Sunday, February 12, 2012

"The Infamous Chicago Gangsters"

David Stratis has put together a two-parter examining Uptown's gangsters of yesteryear. He says, "This segment about Uptown during the 1920’s and 1930’s focuses on the Green Mill Lounge, Mann’s Million Dollar Rainbo Ballroom (later known as the Rainbo Fronton, the French Casino, Michael Todd’s Theater Café, long before it became the Rainbo Roller Rink). Of course, the legendary Chicago gangsters of the Jazz Age are included in this exciting tour of our neighborhood history and lore."


  1. I doubt very much that UU is glorifying crime. It is part of Chicago history that did exist and still does today. There is a big difference between the mobsters of yesterday and the gangbangers of today.

  2. No, there is not.

    My point is made. Even you portray yourself as some criminal.

    So, what is the difference "Wise Guy" LOL.

  3. There is something to the "romance" of the prohibition era gangsters - not that I condone the promotion of heinous felons, mind you - but I guess I get it.

    Looking forward 80 years, I highly doubt that people will look back on the modern day runted thug assponies in a similar fashion, but will read in horror at how society could produce/promote and preserve such demonic little monsters.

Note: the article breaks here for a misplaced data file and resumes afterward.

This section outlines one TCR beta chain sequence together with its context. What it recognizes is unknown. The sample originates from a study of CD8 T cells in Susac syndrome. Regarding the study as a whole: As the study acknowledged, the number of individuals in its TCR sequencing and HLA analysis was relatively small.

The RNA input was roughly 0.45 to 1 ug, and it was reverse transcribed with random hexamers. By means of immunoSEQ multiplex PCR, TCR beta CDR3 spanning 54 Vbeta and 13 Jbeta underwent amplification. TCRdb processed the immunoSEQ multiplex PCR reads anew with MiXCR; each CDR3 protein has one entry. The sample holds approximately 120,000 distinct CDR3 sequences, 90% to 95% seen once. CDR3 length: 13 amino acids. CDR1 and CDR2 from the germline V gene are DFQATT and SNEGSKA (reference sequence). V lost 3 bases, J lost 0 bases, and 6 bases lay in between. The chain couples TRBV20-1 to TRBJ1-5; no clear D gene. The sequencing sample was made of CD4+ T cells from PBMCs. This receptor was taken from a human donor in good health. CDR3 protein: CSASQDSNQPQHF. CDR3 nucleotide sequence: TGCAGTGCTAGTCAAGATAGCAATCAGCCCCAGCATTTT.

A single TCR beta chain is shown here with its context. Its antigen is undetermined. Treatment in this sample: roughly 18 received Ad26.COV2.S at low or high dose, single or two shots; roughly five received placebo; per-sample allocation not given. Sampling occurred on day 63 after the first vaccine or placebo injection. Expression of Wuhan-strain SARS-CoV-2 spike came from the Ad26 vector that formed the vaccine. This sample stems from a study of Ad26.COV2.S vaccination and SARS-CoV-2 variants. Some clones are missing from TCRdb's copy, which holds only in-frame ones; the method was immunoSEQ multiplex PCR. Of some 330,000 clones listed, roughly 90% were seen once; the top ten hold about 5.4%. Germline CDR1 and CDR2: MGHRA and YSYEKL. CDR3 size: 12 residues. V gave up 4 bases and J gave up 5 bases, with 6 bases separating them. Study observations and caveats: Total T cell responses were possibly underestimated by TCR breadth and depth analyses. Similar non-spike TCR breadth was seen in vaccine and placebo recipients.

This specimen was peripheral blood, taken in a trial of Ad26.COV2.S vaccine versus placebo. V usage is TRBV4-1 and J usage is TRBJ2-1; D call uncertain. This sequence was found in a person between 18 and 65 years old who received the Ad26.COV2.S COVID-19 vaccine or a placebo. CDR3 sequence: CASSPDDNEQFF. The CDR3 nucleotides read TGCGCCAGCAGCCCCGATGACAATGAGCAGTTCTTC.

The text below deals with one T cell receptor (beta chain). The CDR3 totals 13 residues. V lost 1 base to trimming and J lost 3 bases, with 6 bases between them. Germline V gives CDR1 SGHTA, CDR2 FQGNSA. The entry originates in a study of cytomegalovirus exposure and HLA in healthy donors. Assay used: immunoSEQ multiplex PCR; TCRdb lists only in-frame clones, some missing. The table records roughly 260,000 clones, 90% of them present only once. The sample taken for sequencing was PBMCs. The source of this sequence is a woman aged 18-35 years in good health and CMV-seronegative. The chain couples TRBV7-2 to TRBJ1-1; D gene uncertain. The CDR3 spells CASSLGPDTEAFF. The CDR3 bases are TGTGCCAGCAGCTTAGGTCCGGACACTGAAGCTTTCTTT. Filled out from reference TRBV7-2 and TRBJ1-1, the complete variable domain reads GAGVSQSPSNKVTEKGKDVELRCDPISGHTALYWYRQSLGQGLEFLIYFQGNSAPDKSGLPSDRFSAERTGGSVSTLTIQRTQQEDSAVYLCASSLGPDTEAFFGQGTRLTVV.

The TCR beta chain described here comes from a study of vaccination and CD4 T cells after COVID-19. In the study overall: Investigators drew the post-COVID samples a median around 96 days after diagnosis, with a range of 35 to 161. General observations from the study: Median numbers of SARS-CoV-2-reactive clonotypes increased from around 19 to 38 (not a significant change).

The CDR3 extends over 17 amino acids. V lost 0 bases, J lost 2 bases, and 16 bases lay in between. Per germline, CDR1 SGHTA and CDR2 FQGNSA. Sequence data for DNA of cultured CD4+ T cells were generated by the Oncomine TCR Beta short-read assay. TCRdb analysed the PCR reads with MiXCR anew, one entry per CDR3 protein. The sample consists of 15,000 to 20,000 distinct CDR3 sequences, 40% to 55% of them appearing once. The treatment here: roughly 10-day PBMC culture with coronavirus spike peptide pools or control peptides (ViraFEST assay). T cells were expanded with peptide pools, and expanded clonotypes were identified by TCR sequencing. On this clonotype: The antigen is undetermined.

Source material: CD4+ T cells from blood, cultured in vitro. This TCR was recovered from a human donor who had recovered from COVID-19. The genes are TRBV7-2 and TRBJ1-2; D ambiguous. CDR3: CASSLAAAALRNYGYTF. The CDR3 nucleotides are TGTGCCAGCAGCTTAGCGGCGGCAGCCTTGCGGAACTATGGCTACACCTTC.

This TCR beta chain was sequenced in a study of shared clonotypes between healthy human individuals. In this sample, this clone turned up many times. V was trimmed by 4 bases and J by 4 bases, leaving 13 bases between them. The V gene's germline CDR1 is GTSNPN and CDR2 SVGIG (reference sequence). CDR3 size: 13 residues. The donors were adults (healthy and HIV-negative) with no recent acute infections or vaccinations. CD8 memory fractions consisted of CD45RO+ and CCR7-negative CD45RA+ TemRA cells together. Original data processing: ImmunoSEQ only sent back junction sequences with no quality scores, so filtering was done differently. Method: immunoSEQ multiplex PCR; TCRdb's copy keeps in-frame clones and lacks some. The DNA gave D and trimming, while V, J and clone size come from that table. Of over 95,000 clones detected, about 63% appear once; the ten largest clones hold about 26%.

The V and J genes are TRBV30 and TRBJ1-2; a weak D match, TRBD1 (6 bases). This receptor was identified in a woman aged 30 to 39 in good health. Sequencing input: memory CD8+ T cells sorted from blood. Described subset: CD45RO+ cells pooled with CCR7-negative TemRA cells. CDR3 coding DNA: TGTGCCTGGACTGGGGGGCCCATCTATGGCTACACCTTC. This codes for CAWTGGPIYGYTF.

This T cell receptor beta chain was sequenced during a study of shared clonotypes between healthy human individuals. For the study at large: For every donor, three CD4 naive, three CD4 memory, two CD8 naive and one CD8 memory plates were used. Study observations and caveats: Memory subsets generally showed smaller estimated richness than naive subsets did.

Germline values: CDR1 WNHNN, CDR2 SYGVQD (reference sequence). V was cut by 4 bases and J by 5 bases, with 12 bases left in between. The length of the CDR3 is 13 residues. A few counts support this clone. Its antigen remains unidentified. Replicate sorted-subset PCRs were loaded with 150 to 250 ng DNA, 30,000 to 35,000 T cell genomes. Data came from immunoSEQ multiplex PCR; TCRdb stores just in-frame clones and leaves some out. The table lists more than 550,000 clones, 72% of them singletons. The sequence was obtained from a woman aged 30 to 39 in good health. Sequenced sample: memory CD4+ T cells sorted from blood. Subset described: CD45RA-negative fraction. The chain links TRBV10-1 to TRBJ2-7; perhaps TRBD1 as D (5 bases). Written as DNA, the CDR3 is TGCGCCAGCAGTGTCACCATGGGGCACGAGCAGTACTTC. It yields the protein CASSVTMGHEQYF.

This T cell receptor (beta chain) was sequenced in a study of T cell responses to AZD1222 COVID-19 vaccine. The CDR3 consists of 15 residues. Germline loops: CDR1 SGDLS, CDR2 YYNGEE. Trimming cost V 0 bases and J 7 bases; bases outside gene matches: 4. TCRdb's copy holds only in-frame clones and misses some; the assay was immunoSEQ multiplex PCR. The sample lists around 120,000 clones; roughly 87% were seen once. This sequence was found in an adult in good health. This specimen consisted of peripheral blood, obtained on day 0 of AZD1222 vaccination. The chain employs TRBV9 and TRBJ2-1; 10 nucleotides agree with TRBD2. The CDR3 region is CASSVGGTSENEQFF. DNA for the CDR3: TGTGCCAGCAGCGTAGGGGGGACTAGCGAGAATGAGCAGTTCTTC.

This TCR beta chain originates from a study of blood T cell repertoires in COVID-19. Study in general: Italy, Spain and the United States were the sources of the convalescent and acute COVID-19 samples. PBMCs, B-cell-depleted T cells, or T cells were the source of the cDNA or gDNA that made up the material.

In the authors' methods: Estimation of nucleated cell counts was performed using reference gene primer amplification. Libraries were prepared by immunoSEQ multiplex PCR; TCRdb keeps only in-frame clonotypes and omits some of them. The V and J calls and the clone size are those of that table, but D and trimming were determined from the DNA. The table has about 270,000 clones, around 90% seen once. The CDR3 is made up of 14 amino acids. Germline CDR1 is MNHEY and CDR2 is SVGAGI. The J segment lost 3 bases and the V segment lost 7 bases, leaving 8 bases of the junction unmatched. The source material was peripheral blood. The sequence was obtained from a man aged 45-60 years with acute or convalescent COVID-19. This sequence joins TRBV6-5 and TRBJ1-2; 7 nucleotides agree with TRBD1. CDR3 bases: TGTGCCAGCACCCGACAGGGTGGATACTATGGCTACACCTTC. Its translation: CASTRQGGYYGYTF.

Having said that, I tend to agree with Wiseguy, in so much that there are differences between the mobsters of yesterday, and today's maligent idiocy: Capone's chaps, for example, knew enough not to fire indiscriminately into crowds.

    They also knew what the hell a belt was for.

  4. Yeah, the difference is the people victimized by the gangsters of yore are no longer around. I agree with media that there really is not any difference between the two, besides of course the racial/cultural diffences (white thugs vs. black thugs, suits and fedoras vs. pants hung low and white t-shirts - perhaps that's the real reason why some people have different opinions of the two groups). Plenty of innocents were killed by Capone's mobsters but they have been forgotten as Capone has been 'romanticized' by some. One group profited off of the prohibition of alcohol, the other the prohibition of drugs. Actually, Capone and his cronies might have been worse. Any one have any information on current street gangs charging Uptown business owners 'street tax' or protection money? The mobsters of yesterday definitely hurt a lot of mom and pop businesses that way.

  5. Don't get me wrong, I have no love for Capone, but I'm giving the modern day jackweasels the upper hand on being "worse" ... much worse ... based mainly on the number of toddlers buried recently.

    At least when Capone's folks shot an innocent woman, he paid her hospital bills.

    The prohibition gangsters had an idea of the value in good PR and knew enough not to sh*t in their own backyards.

    The wasted zygotes poppin' gats and tagging the commnunity simpy don't care.

  6. Yo,

    Exactly. Those where the days of gangster full of honor and respect.
    Onore & Rispetto. Capisce

  7. Some more recent members of Uptown's criminal elite make the news again.